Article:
Expand the Black Mambas Rhino Anti-Poaching Unit

by Helping Rhinos USA Vetted since 2017 Top Ranked
Expand the Black Mambas Rhino Anti-Poaching Unit
Expand the Black Mambas Rhino Anti-Poaching Unit
Expand the Black Mambas Rhino Anti-Poaching Unit
Expand the Black Mambas Rhino Anti-Poaching Unit
Expand the Black Mambas Rhino Anti-Poaching Unit
Expand the Black Mambas Rhino Anti-Poaching Unit
Expand the Black Mambas Rhino Anti-Poaching Unit
Expand the Black Mambas Rhino Anti-Poaching Unit
Expand the Black Mambas Rhino Anti-Poaching Unit
Belgian Malinois dog with an elite Mamba
Belgian Malinois dog with an elite Mamba

Thanks at least in part to all the donations that our supporters on GlobalGiving have provided, The Black Mambas Anti-Poaching Unit has been able to expand to another area!

The Mambas program has been brought into another area of the Balule Game Reserve nearby world-famous Kruger Park and has added an entirely new group of 6 Mambas to the fold! As such, the world's only all-women unarmed anti-poaching unit has expanded to cover the Makhushane region as well!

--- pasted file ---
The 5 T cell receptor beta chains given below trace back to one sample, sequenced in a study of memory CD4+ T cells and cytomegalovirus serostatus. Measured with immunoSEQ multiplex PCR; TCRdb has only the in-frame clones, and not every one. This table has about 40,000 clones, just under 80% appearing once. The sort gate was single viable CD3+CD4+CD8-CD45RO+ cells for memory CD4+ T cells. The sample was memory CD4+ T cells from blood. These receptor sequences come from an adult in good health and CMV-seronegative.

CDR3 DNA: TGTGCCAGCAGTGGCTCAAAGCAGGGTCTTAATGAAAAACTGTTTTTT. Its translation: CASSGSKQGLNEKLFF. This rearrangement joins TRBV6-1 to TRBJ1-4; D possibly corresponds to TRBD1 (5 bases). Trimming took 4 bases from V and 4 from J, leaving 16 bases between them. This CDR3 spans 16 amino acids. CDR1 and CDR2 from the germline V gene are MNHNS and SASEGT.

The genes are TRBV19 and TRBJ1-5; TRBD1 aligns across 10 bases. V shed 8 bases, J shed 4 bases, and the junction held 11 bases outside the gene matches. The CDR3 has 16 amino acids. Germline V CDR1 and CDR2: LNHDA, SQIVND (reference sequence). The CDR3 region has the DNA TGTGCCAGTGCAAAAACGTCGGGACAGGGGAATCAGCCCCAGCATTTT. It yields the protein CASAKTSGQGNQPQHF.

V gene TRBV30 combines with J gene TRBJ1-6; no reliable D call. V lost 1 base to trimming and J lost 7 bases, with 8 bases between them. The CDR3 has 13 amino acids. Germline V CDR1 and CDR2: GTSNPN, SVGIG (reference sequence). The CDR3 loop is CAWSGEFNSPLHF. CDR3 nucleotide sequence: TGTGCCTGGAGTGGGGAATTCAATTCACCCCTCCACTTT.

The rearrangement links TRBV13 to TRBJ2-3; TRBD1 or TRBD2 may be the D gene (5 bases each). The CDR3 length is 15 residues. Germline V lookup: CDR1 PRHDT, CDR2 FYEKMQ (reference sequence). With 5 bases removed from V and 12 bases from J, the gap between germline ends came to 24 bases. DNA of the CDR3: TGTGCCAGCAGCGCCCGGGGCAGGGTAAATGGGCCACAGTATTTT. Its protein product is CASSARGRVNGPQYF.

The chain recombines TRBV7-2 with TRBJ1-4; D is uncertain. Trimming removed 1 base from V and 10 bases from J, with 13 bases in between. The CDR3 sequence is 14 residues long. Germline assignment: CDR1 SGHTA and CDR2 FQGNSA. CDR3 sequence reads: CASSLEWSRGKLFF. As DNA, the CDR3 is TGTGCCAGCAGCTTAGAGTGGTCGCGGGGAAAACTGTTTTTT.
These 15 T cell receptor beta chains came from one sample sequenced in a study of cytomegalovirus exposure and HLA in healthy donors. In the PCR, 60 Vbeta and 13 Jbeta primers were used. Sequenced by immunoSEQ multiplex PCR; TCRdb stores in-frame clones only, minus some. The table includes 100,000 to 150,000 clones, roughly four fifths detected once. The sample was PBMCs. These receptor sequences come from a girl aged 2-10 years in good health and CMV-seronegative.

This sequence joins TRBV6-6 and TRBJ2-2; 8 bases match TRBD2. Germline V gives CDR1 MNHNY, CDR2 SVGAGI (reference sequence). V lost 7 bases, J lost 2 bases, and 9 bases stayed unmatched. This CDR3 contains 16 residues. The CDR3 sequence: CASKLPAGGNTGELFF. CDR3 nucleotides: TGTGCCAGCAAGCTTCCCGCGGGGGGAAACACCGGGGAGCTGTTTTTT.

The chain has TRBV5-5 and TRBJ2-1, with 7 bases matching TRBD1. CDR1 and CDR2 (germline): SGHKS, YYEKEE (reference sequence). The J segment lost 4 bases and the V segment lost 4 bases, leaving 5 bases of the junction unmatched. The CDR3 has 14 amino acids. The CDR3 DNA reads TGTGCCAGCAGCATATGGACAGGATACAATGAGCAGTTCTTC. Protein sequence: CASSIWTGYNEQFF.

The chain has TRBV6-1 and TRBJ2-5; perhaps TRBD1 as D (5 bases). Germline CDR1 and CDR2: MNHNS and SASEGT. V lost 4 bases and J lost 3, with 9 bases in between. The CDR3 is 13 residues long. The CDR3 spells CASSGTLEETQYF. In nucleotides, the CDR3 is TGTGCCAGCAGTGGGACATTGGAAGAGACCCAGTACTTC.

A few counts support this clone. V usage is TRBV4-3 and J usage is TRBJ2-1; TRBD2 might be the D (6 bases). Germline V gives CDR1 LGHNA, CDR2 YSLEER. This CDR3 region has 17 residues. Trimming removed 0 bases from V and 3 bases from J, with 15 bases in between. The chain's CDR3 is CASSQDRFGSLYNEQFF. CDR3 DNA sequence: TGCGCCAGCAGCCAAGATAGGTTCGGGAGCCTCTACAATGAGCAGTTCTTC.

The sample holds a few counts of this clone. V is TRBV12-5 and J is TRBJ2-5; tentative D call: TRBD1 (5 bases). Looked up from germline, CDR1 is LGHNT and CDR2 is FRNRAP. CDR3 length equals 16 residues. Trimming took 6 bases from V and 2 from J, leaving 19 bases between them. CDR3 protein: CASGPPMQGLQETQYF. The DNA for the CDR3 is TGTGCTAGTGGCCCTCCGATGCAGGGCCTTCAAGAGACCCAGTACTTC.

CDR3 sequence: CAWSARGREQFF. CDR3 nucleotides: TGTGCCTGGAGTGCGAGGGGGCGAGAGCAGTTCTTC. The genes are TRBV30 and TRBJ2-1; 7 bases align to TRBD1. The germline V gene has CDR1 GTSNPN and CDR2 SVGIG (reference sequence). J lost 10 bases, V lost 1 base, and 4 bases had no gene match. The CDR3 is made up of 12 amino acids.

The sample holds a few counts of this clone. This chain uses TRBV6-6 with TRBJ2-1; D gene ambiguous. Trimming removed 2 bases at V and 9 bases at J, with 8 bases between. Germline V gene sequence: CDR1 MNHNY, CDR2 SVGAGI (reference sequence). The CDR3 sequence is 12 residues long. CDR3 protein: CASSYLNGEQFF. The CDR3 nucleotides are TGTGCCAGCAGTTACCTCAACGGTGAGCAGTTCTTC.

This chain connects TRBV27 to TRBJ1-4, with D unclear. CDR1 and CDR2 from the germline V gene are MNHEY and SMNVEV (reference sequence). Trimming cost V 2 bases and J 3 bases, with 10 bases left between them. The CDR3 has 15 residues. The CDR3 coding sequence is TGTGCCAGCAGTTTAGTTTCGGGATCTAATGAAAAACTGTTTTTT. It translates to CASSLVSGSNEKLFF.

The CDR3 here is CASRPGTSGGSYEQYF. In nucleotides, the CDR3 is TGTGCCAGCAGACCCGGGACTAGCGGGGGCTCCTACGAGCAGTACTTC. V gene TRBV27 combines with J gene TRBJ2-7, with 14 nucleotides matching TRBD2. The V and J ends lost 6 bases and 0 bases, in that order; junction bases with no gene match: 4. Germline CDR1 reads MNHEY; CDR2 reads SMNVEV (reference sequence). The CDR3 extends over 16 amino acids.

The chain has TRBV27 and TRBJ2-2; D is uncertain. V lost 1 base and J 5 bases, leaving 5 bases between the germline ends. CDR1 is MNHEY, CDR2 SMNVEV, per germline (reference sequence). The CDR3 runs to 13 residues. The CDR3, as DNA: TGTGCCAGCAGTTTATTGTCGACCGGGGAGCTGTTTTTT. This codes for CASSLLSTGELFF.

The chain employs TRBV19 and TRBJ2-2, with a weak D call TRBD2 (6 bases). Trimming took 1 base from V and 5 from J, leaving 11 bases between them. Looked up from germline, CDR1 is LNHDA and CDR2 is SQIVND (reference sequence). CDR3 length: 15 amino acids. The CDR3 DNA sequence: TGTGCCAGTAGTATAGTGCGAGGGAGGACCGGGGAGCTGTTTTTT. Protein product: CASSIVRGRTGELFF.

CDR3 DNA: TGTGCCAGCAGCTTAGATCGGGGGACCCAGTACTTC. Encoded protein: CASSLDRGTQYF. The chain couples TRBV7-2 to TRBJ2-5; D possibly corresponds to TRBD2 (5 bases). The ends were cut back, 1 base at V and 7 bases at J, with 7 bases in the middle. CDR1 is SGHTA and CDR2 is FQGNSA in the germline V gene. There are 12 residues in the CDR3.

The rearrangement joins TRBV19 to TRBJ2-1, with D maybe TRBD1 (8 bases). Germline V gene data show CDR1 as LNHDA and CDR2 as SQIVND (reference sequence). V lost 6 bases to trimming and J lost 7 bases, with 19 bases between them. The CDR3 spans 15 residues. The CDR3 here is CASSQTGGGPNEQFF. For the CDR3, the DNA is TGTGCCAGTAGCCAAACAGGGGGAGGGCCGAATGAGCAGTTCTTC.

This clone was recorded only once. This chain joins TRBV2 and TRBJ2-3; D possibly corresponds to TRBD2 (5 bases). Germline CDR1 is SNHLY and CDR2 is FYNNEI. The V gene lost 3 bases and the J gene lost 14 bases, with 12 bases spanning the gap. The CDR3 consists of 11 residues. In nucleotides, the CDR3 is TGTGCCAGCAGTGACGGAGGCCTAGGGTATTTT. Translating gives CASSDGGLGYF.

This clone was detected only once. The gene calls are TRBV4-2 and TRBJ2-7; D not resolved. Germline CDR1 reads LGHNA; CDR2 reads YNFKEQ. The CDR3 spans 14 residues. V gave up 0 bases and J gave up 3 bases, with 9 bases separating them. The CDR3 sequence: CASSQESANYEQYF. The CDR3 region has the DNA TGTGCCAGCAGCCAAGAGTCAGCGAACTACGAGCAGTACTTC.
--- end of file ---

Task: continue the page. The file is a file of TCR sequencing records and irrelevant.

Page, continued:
In addition, three of the Mambas have been trained on using Belgian Malinois as tracker and canine protection for the Mambas while on patrol. These dogs will bring an additional level of safety, security, and detection abilities to the Mambas while they are searching for evidence of poachers.

We are incredibly proud of all the work that the Mambas are doing, and are equally grateful to you all for all that you have helped these amazing women and men make happen. 

Yours in Conservation,

Happy canine, happy Mamba!
Happy canine, happy Mamba!
Children change the world
Children change the world